New research has found that people living with type II diabetes and hypertension may face an increased risk of fractures in bones. However, an international team of researchers has discovered a potential bone therapy that could alleviate the problem one day.
The collaborative effort between scientists explored whether hepatocyte growth factor (HGF) could help to reduce the fracture risk in people with type II diabetes. Previous studies have found that 50 to 80% of diabetic patients live with hypertension, and both conditions are linked to a higher risk of bone fractures, which means this population is particularly vulnerable.
HGF is a naturally occurring molecule known to regulate cell growth throughout the body. It is also associated with bone regeneration, remodelling, and the balance between osteoblast and osteoclast. It is not known how HGF can affect the chemical structure of the bones.
The first co-author of the study, Natasha Boyes, said, “Most people think bone should be hard, but hard bone can be very brittle. What you want is bone with the right architecture, and bone is always changing. Any stimulus can cause bone to adjust its structure. For example, if you’re a runner, your bones will change and adapt to better cope with the pounding (biomechanical stress). That’s remodeling.”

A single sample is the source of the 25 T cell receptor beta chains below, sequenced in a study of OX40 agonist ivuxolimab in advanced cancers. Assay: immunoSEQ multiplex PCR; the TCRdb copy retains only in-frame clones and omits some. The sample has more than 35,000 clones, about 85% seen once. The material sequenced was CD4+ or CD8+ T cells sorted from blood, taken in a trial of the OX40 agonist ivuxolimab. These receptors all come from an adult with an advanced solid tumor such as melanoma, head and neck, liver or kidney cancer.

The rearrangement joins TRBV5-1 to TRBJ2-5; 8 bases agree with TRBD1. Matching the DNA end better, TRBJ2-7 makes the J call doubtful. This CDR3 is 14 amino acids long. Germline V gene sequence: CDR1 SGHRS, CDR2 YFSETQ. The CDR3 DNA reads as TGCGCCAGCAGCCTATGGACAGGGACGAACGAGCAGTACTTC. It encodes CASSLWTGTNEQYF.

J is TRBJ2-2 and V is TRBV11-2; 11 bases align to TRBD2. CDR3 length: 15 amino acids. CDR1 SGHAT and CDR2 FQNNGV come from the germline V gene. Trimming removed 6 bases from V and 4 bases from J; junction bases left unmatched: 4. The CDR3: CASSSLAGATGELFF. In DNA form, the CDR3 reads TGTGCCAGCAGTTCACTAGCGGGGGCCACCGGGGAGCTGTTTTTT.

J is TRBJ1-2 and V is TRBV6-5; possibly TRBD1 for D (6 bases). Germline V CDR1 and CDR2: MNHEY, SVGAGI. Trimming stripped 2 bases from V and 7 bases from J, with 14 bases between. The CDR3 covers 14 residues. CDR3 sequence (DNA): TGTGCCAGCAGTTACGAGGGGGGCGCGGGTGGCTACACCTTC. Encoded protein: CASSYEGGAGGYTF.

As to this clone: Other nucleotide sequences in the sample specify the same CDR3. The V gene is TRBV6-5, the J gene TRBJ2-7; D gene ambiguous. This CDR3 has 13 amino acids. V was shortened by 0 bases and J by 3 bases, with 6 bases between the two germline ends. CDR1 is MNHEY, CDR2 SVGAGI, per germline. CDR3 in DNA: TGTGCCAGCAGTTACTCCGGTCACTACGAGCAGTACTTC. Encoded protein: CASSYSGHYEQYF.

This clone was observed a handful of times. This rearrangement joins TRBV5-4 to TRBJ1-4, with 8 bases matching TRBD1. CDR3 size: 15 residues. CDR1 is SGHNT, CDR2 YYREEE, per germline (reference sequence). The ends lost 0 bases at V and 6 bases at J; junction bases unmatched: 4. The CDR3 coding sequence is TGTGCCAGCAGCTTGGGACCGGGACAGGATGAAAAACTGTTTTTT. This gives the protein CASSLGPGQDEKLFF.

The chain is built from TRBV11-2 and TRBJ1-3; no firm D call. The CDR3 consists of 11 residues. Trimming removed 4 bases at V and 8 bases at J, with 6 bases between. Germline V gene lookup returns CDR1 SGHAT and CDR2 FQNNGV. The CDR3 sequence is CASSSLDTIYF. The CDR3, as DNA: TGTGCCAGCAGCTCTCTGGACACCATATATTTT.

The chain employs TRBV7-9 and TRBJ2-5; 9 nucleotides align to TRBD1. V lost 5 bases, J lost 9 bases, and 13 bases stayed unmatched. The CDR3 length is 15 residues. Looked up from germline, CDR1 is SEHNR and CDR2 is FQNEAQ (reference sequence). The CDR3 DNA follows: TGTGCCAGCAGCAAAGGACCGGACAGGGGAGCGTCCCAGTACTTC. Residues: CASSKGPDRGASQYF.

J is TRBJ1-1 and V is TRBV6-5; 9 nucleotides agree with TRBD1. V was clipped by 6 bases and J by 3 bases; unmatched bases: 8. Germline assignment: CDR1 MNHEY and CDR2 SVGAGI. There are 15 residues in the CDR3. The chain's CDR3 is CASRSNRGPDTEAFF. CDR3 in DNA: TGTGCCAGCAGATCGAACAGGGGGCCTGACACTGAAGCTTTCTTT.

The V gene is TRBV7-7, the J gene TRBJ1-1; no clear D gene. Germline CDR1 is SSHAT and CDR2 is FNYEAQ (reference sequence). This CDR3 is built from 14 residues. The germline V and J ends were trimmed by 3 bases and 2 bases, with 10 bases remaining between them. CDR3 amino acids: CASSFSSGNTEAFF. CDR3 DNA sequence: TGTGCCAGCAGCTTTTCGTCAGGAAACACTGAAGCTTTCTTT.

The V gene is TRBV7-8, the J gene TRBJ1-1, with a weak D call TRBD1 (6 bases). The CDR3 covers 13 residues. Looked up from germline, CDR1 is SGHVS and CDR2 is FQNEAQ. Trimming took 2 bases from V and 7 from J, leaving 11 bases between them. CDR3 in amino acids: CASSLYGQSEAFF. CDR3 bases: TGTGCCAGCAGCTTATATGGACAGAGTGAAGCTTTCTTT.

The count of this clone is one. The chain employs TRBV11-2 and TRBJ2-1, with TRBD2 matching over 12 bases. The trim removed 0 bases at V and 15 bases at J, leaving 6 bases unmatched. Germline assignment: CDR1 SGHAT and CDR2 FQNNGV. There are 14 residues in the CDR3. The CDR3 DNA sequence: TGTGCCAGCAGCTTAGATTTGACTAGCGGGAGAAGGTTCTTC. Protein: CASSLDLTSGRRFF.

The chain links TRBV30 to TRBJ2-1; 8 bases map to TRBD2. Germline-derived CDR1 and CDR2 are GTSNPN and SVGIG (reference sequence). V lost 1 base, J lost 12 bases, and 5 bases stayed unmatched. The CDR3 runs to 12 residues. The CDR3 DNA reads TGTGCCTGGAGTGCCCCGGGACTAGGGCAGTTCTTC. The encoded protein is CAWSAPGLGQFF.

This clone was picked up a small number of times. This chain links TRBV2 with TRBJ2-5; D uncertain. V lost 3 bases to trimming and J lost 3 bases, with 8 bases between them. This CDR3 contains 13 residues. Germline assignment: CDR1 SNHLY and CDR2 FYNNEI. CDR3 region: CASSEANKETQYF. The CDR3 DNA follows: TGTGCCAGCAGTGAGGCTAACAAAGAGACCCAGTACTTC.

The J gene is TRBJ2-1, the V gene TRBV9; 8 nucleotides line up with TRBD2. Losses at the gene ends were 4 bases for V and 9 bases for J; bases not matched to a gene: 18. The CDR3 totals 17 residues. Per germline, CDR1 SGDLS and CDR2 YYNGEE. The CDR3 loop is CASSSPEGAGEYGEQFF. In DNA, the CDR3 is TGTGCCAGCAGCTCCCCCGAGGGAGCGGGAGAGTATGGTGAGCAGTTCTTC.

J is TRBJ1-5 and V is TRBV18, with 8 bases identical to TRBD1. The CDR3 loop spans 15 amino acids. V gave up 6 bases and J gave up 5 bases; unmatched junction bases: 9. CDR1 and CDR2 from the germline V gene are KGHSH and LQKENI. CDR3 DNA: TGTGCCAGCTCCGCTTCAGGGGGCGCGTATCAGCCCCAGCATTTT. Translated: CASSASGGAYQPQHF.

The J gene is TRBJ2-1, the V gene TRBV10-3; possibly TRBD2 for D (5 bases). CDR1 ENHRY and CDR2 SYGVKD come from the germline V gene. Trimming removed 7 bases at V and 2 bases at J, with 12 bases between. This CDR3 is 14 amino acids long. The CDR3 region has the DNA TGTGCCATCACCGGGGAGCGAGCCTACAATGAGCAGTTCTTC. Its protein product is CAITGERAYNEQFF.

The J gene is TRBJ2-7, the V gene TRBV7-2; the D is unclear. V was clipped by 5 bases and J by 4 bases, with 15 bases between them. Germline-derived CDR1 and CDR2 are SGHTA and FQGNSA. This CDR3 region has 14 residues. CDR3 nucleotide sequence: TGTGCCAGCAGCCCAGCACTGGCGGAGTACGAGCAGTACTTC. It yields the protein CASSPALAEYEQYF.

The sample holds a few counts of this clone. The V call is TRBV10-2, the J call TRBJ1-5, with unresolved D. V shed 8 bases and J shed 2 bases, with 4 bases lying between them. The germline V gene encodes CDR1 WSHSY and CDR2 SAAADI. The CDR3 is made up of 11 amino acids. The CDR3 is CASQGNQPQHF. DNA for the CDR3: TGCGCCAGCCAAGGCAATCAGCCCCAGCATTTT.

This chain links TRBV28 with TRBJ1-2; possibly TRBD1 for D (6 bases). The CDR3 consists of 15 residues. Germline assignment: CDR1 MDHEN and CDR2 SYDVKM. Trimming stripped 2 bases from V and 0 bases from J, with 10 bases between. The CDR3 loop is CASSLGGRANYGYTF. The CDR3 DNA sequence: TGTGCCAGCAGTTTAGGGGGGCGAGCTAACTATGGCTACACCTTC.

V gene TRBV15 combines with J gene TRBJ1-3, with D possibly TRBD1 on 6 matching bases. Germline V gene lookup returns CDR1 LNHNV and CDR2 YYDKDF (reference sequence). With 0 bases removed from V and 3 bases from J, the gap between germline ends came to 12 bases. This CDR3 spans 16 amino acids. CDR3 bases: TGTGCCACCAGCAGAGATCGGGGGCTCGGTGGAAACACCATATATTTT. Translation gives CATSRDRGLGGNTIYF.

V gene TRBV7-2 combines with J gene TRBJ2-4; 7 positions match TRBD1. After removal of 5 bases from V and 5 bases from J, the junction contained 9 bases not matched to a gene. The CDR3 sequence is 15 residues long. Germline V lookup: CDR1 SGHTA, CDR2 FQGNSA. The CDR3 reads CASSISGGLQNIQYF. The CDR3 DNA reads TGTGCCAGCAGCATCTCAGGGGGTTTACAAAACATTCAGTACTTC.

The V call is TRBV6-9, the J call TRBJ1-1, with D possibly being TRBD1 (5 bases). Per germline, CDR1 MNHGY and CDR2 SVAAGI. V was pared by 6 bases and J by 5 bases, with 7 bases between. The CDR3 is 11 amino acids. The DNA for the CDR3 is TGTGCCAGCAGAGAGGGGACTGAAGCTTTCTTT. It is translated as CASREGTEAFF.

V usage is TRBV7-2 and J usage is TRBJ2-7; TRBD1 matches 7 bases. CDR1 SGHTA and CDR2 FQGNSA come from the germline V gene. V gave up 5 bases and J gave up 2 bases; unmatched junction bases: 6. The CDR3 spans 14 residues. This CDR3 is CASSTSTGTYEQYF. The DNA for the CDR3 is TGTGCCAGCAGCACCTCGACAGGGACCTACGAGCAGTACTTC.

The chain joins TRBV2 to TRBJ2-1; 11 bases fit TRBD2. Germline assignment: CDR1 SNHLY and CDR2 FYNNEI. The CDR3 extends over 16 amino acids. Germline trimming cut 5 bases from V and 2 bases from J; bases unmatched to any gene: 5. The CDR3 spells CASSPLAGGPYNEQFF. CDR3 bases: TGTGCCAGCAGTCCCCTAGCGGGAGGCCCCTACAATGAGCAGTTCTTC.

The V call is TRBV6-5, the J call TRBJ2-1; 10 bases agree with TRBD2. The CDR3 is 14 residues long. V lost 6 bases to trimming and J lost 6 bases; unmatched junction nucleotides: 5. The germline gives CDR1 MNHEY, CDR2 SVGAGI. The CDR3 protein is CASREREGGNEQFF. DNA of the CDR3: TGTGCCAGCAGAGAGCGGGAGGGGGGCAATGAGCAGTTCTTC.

Boyes and her team are interested in the whole-body effects of cardiovascular disease and how remodeling is a process that bones undergo throughout a person’s life.
For the study, researchers did site-specific injections of HGF on diabetic hypertensive rats. They then used spectroscopy to study the bone chemical structure with a focus on calcium and phosphorus. The increase in insoluble phosphate in the treated bones indicated that HGF might stimulate the bone into a remodeling phase in response to the effects of hypertension, diabetes, and the drugs used in the treatment.
By understanding the exact chemical structure of the bones, researchers believe a long-term goal is to develop a therapy with HGF to reduce bone fracture risk, especially in people with type II diabetes and hypertension.